PLAN 81: Article
Professional Workshops Focus on Environmental Sustainability
In December, two SA+P alumni conducted a workshop in Istanbul that brought together 24 young architects, planners and engineers – half from Armenia, half from Turkey – for a weeklong series of lectures, discussions and site visits focused on environmental sustainability.
While the primary aim of the workshop was professional development, the organizers hope to create a cross-border network of faculty, students and young professionals that will foster human bonds and enhance understanding between the two estranged countries.
Turkey and Armenia have a long history of painful disagreement – their border has been closed for years and they have no diplomatic relations – but when Turkish native Birgul Colak (PhD '01, Architecture) and Armenian Alen Amirkhanian (MCP '97) re-established their friendship after graduating from MIT, they came up with a promising idea.
Amirkhanian had become a lecturer on sustainable urbanism at the American University of Armenia and Colak was an associate professor of computational design at Istanbul’s Yildiz Technical University.
Tapping the expertise of their Turkish and Armenian faculty colleagues, as well as practitioners in the field, the two set out to create a joint program on energy efficiency and clean energy in urban design and construction.
The topic is a major concern for the building and city-design professions. And Turkey's recent mandate that all new buildings in Turkey be rated on their energy efficiency made Istanbul the perfect location for a workshop on the subject.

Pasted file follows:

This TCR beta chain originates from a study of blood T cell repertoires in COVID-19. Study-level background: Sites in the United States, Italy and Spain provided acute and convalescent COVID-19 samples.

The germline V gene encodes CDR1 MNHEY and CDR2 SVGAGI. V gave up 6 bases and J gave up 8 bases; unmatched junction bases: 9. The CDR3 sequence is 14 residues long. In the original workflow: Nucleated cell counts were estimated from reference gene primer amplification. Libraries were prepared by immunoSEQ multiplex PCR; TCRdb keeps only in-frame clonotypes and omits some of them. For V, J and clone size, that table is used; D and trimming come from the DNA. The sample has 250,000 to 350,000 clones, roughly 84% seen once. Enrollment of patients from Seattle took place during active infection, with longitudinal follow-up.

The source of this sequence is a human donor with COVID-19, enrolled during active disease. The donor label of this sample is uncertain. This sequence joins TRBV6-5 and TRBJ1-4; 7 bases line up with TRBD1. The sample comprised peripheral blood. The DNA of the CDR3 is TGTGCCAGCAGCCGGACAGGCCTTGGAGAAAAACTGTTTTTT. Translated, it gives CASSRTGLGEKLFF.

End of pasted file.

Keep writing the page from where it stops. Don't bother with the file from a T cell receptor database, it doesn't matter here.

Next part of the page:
'Istanbul is a hotspot of new construction,' says Colak, 'not only in Turkey but globally. An estimated 30 million square meters of new buildings are under construction here.'
'In Istanbul,' adds Amirkhanian, 'we can see in real time how experts and practitioners are grappling with the new standards as they are being developed worldwide and locally.'
During the workshop, participants visited buildings that were designed using green architecture standards, including the Siemens and Wilo headquarters near Istanbul and the newly built Nanotechnology Center at the Sabanci University, all of which have received LEED certification from the US Green Building Council.
'A week is not a long time,' says Amirkhanian, 'and the topics of energy efficiency and clean energy are expansive. But what we hoped to accomplish was to plant the seeds of the latest thinking and practice on these topics. And more importantly, to begin the establishment of professional networks in a field that is of critical importance beyond borders. The issue of the natural environment and its fate,' he adds, 'is not limited to any national boundaries.'
Organized with the help of Civic Forum, an Armenian NGO – in cooperation with Yildiz Technical University and Izocam, a manufacturer and distributor of insulation materials headquartered in Turkey – the workshop was so successful that Colak and Amirkhanian hope to develop a series of such projects bringing students and young professionals together from both countries to work on joint projects in sustainability. Future projects may take place in Armenia, in Turkey, or in other countries.
Funding and support for the effort is provided by the Eurasia Partnership Foundation (EPF) in Armenia, which administers the Support to Armenia-Turkey Rapprochement Project for the US Agency for International Development. The project’s goal is to support Armenia-Turkey rapprochement through the development of new business partnerships and professional networks, the engagement of civil society in alliance-building, and the establishment of a favorable environment for state-to-state dialogue and interaction.
See a TV interview about the program (in Turkish) with Colak and Amirkhanian here: